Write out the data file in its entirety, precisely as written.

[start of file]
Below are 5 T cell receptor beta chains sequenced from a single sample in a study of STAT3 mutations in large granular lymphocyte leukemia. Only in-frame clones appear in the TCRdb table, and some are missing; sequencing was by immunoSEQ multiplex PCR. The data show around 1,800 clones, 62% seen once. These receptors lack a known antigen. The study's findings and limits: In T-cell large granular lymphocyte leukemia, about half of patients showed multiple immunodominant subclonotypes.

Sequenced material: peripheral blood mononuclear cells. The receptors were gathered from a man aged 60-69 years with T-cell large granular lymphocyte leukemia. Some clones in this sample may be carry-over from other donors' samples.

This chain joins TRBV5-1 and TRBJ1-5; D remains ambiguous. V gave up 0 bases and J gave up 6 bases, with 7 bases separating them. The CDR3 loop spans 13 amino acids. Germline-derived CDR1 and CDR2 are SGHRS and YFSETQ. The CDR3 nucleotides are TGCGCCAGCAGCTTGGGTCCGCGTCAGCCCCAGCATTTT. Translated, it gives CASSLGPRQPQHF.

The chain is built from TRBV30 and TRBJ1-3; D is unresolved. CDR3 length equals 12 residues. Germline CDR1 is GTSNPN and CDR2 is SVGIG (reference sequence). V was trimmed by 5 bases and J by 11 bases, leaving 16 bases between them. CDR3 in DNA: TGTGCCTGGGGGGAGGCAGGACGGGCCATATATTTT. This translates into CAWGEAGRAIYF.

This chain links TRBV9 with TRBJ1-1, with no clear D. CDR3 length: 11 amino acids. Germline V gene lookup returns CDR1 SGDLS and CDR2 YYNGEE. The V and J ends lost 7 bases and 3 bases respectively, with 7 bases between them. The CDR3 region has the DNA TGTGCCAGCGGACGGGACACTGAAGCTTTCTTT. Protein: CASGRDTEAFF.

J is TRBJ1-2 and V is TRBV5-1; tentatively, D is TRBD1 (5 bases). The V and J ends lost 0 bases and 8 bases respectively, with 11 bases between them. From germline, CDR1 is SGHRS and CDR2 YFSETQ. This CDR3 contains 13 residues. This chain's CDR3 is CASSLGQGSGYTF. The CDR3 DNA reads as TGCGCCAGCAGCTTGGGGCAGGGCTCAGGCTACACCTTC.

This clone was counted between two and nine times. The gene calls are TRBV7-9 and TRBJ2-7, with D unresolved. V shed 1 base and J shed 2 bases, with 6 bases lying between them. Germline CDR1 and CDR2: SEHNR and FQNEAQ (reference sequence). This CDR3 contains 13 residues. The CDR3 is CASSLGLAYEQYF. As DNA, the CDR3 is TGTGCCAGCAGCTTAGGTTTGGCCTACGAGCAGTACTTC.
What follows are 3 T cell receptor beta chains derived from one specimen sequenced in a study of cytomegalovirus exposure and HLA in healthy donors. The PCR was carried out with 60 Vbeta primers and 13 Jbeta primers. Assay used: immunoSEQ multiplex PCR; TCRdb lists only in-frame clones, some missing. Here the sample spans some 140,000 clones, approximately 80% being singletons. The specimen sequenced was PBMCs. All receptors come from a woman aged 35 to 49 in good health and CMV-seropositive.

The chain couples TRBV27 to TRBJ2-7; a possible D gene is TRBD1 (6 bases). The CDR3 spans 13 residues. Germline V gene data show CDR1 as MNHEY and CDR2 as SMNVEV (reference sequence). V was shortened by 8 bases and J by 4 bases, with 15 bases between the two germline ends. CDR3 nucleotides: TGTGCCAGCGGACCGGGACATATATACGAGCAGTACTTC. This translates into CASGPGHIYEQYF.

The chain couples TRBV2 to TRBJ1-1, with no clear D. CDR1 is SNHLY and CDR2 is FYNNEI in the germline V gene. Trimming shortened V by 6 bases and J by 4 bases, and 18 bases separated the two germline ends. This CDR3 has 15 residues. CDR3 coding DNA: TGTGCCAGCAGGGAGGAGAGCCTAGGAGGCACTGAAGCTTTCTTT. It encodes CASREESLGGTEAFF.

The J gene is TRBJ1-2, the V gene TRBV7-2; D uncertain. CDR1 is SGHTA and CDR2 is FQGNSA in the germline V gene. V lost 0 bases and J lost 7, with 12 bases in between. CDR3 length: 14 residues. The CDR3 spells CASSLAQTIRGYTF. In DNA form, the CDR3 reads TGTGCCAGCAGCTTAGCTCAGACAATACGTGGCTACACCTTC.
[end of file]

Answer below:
Below are 5 T cell receptor beta chains sequenced from a single sample in a study of STAT3 mutations in large granular lymphocyte leukemia. Only in-frame clones appear in the TCRdb table, and some are missing; sequencing was by immunoSEQ multiplex PCR. The data show around 1,800 clones, 62% seen once. These receptors lack a known antigen. The study's findings and limits: In T-cell large granular lymphocyte leukemia, about half of patients showed multiple immunodominant subclonotypes.

Sequenced material: peripheral blood mononuclear cells. The receptors were gathered from a man aged 60-69 years with T-cell large granular lymphocyte leukemia. Some clones in this sample may be carry-over from other donors' samples.

This chain joins TRBV5-1 and TRBJ1-5; D remains ambiguous. V gave up 0 bases and J gave up 6 bases, with 7 bases separating them. The CDR3 loop spans 13 amino acids. Germline-derived CDR1 and CDR2 are SGHRS and YFSETQ. The CDR3 nucleotides are TGCGCCAGCAGCTTGGGTCCGCGTCAGCCCCAGCATTTT. Translated, it gives CASSLGPRQPQHF.

The chain is built from TRBV30 and TRBJ1-3; D is unresolved. CDR3 length equals 12 residues. Germline CDR1 is GTSNPN and CDR2 is SVGIG (reference sequence). V was trimmed by 5 bases and J by 11 bases, leaving 16 bases between them. CDR3 in DNA: TGTGCCTGGGGGGAGGCAGGACGGGCCATATATTTT. This translates into CAWGEAGRAIYF.

This chain links TRBV9 with TRBJ1-1, with no clear D. CDR3 length: 11 amino acids. Germline V gene lookup returns CDR1 SGDLS and CDR2 YYNGEE. The V and J ends lost 7 bases and 3 bases respectively, with 7 bases between them. The CDR3 region has the DNA TGTGCCAGCGGACGGGACACTGAAGCTTTCTTT. Protein: CASGRDTEAFF.

J is TRBJ1-2 and V is TRBV5-1; tentatively, D is TRBD1 (5 bases). The V and J ends lost 0 bases and 8 bases respectively, with 11 bases between them. From germline, CDR1 is SGHRS and CDR2 YFSETQ. This CDR3 contains 13 residues. This chain's CDR3 is CASSLGQGSGYTF. The CDR3 DNA reads as TGCGCCAGCAGCTTGGGGCAGGGCTCAGGCTACACCTTC.

This clone was counted between two and nine times. The gene calls are TRBV7-9 and TRBJ2-7, with D unresolved. V shed 1 base and J shed 2 bases, with 6 bases lying between them. Germline CDR1 and CDR2: SEHNR and FQNEAQ (reference sequence). This CDR3 contains 13 residues. The CDR3 is CASSLGLAYEQYF. As DNA, the CDR3 is TGTGCCAGCAGCTTAGGTTTGGCCTACGAGCAGTACTTC.
What follows are 3 T cell receptor beta chains derived from one specimen sequenced in a study of cytomegalovirus exposure and HLA in healthy donors. The PCR was carried out with 60 Vbeta primers and 13 Jbeta primers. Assay used: immunoSEQ multiplex PCR; TCRdb lists only in-frame clones, some missing. Here the sample spans some 140,000 clones, approximately 80% being singletons. The specimen sequenced was PBMCs. All receptors come from a woman aged 35 to 49 in good health and CMV-seropositive.

The chain couples TRBV27 to TRBJ2-7; a possible D gene is TRBD1 (6 bases). The CDR3 spans 13 residues. Germline V gene data show CDR1 as MNHEY and CDR2 as SMNVEV (reference sequence). V was shortened by 8 bases and J by 4 bases, with 15 bases between the two germline ends. CDR3 nucleotides: TGTGCCAGCGGACCGGGACATATATACGAGCAGTACTTC. This translates into CASGPGHIYEQYF.

The chain couples TRBV2 to TRBJ1-1, with no clear D. CDR1 is SNHLY and CDR2 is FYNNEI in the germline V gene. Trimming shortened V by 6 bases and J by 4 bases, and 18 bases separated the two germline ends. This CDR3 has 15 residues. CDR3 coding DNA: TGTGCCAGCAGGGAGGAGAGCCTAGGAGGCACTGAAGCTTTCTTT. It encodes CASREESLGGTEAFF.

The J gene is TRBJ1-2, the V gene TRBV7-2; D uncertain. CDR1 is SGHTA and CDR2 is FQGNSA in the germline V gene. V lost 0 bases and J lost 7, with 12 bases in between. CDR3 length: 14 residues. The CDR3 spells CASSLAQTIRGYTF. In DNA form, the CDR3 reads TGTGCCAGCAGCTTAGCTCAGACAATACGTGGCTACACCTTC.